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#264360 - 06/22/09 07:57 PM Yamaha YPAO
Rebulx Offline

Registered: 09/03/05
Posts: 46
Loc: Florida
Has anyone used the Yamaha automatic audio setup mic? I guess you place it in the middle of the room and press GO! Does it do a good job?

#264362 - 06/22/09 09:06 PM Re: Yamaha YPAO [Re: Rebulx]
SirQuack Offline
shareholder in the making

Registered: 01/29/04
Posts: 13360
Loc: Iowa
There is really nothing on the market that compares to Audyssey, however, for basic calibration from the primary seat, YPAO, MCACC, etc. do well for distance and dB levels for each speaker. They do not take the room into consideration like Audyssey.

From the Audyssey FAQ:

"The first is that MultEQ is not based on parametric equalization. Parametric equalization relies on a few bands that are centered at certain frequencies. These bands do not provide sufficient resolution to address many room acoustical problems. Also, parametric bands tend to interact so that changes at one frequency have undesirable results at nearby frequencies. Moreover, parametric equalization methods use a particular type of digital filter called Infinite Impulse Response (IIR) that only attempts to correct the magnitude response in the frequency domain. These filters can cause unwanted effects, such as ringing or smearing, in the time domain particularly as the bands get narrower. MultEQ uses Finite Impulse Response (FIR) filters for equalization that use several hundred coefficients to achieve much higher resolution in the frequency domain than parametric bands. Furthermore, by their nature, FIR filters simulatneously provide correction in the frequency and time domains. FIR filters had been considered to require too many computational resources. But Audyssey solved this problem by using a special frequency scale that allocates more power to the lower frequencies where it is needed the most.

The second major difference is that MultEQ combines multiple measurements to create equalization filters that better represent the acoustical problems in the room. Most other methods only perform a single point measurement and this can result in making other locations in the room sound worse than before equalization. There are some methods that use spatial averaging to combine multiple room measurements. Although this is a step above single-point correction, it does not provide optimum correction when discussing spatial averaging. For example, it is common to find a peak at a certain frequency in one location and a dip at the same frequency at another nearby location. The averaging methods will add the peak and the dip and this will result in an apparent flat response at that frequency, thus causing the equalization filter to take no action. MultEQ uses a clustering method to combine measurements so that acoustical problems are better represented, thus allowing the equalization filter to perform the appropriate correction at each location."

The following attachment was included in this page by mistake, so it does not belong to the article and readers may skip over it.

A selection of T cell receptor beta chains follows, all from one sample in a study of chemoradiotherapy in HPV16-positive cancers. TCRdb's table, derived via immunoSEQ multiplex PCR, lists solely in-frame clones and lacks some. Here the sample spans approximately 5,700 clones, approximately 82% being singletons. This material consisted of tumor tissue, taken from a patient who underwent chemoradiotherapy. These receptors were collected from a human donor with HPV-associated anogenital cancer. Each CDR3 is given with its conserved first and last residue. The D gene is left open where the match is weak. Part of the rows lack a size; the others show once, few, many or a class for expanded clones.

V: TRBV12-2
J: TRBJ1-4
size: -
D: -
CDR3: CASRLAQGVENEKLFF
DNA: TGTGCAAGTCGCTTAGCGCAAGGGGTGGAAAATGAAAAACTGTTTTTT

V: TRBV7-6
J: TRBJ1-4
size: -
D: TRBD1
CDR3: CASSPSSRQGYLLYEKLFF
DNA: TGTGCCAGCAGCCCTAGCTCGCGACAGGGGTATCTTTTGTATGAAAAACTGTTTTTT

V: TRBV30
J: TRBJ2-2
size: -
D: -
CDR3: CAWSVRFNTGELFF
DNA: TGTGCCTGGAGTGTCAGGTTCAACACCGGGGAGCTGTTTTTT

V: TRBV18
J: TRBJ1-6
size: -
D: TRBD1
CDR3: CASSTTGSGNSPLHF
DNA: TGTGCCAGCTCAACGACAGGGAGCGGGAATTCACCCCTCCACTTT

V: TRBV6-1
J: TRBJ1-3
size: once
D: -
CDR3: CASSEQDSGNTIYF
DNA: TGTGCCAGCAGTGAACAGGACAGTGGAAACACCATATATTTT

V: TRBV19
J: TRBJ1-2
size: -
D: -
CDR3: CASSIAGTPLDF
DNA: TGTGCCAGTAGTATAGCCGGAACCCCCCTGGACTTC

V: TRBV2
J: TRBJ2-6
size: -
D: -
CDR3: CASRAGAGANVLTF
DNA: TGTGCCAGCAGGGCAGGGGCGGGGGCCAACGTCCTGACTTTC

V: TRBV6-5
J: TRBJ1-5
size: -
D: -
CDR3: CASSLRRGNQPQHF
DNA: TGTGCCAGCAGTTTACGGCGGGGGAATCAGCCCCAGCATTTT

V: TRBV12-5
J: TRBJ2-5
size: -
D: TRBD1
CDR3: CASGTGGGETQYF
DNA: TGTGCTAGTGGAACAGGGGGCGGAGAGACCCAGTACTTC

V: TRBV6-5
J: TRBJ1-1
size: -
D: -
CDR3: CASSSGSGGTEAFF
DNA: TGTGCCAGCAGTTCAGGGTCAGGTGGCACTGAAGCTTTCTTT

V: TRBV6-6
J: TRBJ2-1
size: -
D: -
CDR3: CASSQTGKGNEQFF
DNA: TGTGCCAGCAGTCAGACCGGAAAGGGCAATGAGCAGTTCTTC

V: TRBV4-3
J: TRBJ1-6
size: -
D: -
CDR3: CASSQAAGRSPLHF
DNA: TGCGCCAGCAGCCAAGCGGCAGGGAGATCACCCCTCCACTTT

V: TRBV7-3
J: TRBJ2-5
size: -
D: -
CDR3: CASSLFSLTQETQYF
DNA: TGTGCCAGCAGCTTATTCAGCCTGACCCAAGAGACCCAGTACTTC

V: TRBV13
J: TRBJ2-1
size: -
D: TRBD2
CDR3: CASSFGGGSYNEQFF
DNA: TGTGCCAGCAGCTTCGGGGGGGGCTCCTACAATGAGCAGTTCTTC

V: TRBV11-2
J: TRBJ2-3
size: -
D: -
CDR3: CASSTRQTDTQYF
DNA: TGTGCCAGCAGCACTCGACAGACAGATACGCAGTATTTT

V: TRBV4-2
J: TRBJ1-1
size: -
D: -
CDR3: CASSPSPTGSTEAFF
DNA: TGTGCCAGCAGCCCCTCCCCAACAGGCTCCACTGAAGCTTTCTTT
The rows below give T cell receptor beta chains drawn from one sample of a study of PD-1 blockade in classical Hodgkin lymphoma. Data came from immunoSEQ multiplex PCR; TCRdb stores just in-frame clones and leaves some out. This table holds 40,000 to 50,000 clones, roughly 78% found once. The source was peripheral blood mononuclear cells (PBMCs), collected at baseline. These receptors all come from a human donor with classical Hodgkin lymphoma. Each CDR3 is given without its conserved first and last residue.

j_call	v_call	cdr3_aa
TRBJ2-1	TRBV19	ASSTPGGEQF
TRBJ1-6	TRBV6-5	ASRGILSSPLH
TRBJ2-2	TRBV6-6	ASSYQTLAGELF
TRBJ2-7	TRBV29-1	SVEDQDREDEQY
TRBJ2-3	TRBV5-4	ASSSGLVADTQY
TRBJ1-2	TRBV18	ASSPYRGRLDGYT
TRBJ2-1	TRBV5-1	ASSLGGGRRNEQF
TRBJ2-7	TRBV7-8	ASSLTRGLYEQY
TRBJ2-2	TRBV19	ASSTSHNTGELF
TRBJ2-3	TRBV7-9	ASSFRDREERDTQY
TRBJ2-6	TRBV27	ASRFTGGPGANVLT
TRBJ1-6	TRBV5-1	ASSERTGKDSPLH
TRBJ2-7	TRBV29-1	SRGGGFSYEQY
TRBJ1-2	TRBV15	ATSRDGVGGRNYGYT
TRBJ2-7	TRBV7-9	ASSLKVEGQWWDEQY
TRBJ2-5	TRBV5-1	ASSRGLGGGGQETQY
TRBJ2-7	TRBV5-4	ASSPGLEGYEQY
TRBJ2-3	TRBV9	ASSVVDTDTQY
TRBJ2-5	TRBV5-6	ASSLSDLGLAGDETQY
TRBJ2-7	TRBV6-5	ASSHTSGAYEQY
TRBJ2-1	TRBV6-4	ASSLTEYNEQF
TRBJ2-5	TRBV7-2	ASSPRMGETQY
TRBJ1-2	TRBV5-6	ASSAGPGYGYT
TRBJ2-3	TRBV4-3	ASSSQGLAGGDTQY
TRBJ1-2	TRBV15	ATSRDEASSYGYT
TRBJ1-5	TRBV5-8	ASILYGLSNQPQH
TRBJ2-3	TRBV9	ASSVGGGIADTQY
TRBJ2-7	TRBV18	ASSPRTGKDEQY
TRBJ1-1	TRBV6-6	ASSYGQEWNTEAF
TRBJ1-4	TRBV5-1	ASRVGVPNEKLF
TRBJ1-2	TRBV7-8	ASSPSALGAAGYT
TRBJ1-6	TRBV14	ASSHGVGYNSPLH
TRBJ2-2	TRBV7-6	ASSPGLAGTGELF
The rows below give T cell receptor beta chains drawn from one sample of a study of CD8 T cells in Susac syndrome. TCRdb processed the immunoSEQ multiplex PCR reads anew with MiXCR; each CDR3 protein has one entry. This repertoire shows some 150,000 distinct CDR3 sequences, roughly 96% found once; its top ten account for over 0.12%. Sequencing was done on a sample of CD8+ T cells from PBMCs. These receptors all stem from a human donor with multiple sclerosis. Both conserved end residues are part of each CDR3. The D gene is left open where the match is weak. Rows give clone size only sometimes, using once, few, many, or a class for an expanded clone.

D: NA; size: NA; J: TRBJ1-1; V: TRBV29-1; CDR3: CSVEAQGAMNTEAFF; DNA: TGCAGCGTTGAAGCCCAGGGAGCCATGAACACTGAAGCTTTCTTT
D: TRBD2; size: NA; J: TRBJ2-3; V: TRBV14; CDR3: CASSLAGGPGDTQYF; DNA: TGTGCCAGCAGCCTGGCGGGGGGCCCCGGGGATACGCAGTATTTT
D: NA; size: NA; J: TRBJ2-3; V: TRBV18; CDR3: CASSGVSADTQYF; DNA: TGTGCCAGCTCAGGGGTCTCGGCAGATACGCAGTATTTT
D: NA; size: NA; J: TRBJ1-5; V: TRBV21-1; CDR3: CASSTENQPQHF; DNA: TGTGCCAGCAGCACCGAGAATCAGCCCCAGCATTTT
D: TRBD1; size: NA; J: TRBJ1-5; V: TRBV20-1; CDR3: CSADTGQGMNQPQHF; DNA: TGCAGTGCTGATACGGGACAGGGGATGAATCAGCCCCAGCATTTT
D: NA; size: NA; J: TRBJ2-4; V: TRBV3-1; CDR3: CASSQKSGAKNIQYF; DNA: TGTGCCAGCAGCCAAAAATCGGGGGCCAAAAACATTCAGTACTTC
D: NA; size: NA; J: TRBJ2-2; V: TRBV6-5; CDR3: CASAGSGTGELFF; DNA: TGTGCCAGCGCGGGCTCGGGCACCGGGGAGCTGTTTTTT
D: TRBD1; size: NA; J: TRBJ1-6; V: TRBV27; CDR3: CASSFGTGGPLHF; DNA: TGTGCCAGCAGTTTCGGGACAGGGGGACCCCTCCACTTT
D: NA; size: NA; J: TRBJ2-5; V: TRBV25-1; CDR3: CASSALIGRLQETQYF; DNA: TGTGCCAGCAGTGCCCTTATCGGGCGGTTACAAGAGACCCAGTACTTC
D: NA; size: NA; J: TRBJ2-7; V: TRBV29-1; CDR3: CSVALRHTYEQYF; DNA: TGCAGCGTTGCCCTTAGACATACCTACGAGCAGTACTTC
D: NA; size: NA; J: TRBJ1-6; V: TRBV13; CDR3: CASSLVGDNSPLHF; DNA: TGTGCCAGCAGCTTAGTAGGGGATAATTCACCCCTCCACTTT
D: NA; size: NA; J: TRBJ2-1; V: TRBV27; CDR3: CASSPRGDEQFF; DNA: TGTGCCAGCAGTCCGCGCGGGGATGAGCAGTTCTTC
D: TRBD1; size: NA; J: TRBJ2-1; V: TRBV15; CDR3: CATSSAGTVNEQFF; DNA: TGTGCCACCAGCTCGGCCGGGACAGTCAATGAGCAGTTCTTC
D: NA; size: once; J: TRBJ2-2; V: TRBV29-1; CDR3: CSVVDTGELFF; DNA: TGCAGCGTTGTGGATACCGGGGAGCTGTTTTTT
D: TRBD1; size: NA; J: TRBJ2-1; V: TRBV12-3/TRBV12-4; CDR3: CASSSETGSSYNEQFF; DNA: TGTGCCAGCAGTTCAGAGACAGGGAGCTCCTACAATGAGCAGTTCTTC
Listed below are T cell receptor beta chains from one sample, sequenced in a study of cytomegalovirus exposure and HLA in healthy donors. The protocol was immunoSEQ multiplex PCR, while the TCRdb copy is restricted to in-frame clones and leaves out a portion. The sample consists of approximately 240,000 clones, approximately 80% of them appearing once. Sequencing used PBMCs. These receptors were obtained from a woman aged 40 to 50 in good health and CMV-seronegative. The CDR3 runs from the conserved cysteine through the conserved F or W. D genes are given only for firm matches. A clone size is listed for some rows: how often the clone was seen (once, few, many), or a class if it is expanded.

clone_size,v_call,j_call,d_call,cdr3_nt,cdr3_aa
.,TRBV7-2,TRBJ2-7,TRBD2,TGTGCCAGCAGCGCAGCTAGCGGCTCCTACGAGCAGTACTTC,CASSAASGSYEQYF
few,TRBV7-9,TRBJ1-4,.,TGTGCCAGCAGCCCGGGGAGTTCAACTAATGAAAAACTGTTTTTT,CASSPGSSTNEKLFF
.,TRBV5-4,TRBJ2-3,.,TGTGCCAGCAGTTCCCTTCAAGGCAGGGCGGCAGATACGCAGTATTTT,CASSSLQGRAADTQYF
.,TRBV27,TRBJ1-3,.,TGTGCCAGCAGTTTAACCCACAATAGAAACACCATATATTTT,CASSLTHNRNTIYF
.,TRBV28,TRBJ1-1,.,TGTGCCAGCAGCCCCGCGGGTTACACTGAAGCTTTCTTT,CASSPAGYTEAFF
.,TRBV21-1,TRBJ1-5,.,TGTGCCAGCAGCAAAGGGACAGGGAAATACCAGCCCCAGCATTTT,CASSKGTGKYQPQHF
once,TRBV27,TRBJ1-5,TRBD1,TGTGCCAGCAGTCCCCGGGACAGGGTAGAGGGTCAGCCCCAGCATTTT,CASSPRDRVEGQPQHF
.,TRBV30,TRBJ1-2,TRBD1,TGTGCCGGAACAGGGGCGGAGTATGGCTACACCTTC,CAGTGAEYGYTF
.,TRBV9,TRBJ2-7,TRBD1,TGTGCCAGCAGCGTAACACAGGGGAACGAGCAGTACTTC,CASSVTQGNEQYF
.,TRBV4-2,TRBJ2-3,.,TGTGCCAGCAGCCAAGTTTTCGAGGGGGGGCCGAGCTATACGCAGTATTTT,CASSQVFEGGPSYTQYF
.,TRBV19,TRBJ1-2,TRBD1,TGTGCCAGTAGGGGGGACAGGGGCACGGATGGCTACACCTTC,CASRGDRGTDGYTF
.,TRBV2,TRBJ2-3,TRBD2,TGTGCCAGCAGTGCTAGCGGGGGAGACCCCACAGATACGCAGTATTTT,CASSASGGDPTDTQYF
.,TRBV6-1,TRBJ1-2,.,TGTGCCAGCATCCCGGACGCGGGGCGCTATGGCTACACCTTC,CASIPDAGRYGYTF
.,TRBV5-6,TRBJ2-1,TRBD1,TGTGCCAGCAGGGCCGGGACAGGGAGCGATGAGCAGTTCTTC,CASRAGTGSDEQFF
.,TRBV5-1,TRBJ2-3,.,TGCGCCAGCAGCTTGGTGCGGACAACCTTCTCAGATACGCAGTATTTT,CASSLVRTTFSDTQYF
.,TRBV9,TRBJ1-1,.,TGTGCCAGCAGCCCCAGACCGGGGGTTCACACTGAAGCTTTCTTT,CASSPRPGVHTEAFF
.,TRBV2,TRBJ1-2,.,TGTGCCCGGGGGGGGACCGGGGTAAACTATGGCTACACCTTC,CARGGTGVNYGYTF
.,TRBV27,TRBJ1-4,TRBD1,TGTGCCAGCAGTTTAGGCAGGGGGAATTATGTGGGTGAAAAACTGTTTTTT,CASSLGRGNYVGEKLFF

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#264364 - 06/22/09 09:38 PM Re: Yamaha YPAO [Re: Rebulx]
JohnK Offline
shareholder in the making

Registered: 05/11/02
Posts: 10511
Michael, a couple years ago I assisted a colleague in setting up his new system that included a Yamaha receiver with YPAO. The calibration part of the system(setting speaker levels and distance delays)is fine, as is typical with the auto-calibration available on receivers these days. Don't be surprised if the subwoofer distance shows as greatly different from the actual physical distance, since there are various delays which are being taken into account. One change that you might want to do is to skip the auto size and crossover setting procedure and instead manually set all speakers "Small" with probably an 80Hz crossover.

The other part of the system besides calibration is the room equalization. This is more controversial and the Audyssey system, as Randy points out, is widely considered to be superior for that purpose to YPAO. Nevertheless, we found it to be useful, using the setting to emphasize adjustments to lower frequencies(available on that model Yamaha)and you should certainly fully experiment with it when you have some time.

Enjoy the music, not the equipment.

#264465 - 06/24/09 12:50 AM Re: Yamaha YPAO [Re: JohnK]
BlueJays1 Offline

Registered: 09/19/08
Posts: 4103
Loc: Porch,enjoying Bombay Sapphire
What do you want to accomplish with running the auto setup? Speaker calibration, equalization adjustment or both? The manual that comes with your AVR should have some basic suggestions on mic placement.
I’m armed and I’m drinking. You don’t want to listen to advice from me, amigo.

-Max Payne

#264977 - 07/01/09 02:00 PM Re: Yamaha YPAO [Re: BlueJays1]
Official Ninja Offline
old hand

Registered: 06/04/08
Posts: 64
YPAO works fine on my reciever. I set the mic at my listening position, about head level. Speaker Level and parametric EQ are fine. I use Yamaha's "natural" setting that has less emphasis on the highs. I prefer this mostly because of the heavy loud music I favor. It does set the subwoofer distance wrong every time though. Go with the actual distance plus 4 ft if you have a DSP type subwoofer.
Yamaha RX-V2700 / CDC-815 , Oppo DV-980H , Axiom M22s , Paradigm DSP-3100


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